Special elections are special

In a special election for a US House seat in Florida this week,  Republican candidate narrowly defeated a Democratic candidate in a hotly-contested race in a swing district.  And, what does this tell us about the coming 2014 midterm elections?

Yeah, that.  Of course, from all the breathless political journalists, there’s all sorts of great portents about Obamacare, etc.  Drum:

Yep. Basically, it was a tight race in a district previously held by a Republican but won by Obama in 2012. And Jolly ended up winning by two percentage points. There’s really not much of a lesson to be learned here aside from the fact that (a) it was truly a tossup district, and (b) Democrats have a really tough time with turnout in non-presidential elections. Eventually they’re going to have to figure out what to do about that.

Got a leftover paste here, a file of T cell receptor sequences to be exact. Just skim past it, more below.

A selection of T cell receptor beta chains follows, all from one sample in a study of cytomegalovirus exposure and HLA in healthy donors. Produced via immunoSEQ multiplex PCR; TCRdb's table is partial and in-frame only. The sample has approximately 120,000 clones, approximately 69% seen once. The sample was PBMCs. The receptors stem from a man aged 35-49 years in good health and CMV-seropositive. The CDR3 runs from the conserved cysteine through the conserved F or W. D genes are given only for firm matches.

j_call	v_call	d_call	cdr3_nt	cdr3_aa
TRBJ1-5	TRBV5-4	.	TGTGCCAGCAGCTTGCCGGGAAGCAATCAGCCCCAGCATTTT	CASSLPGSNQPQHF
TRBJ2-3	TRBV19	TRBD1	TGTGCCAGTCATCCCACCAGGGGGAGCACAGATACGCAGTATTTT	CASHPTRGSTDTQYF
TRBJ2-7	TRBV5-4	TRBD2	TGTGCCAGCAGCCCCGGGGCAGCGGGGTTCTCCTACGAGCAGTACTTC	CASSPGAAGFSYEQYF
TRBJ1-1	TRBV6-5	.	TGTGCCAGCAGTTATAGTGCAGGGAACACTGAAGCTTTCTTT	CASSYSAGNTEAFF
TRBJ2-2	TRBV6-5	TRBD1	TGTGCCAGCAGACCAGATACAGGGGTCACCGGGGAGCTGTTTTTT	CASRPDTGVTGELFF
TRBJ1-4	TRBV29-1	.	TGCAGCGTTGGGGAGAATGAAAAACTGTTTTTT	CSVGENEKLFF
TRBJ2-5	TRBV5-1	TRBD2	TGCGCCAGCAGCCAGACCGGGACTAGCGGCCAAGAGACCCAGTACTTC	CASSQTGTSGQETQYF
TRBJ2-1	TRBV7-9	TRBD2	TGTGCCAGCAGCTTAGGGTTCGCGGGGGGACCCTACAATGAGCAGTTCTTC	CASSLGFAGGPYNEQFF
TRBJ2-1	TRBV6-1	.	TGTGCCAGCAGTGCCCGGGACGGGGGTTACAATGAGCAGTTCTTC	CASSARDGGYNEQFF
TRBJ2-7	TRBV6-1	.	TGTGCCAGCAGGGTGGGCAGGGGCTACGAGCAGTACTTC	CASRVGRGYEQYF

Or from a PS professor friend on FB:

Alex Sinks in #FL13. As special elections go, this was a typical outcome — close seat held onto by incumbent party.

Special elections are special circumstances.  Trying to predict the fortunes of the midterms 8 months away based on that is a fools errand.  Until now, there’s been reason to think the midterms should treat the Republicans well.  Tuesday’s result doesn’t change that at all.

About Steve Greene
Professor of Political Science at NC State http://faculty.chass.ncsu.edu/shgreene

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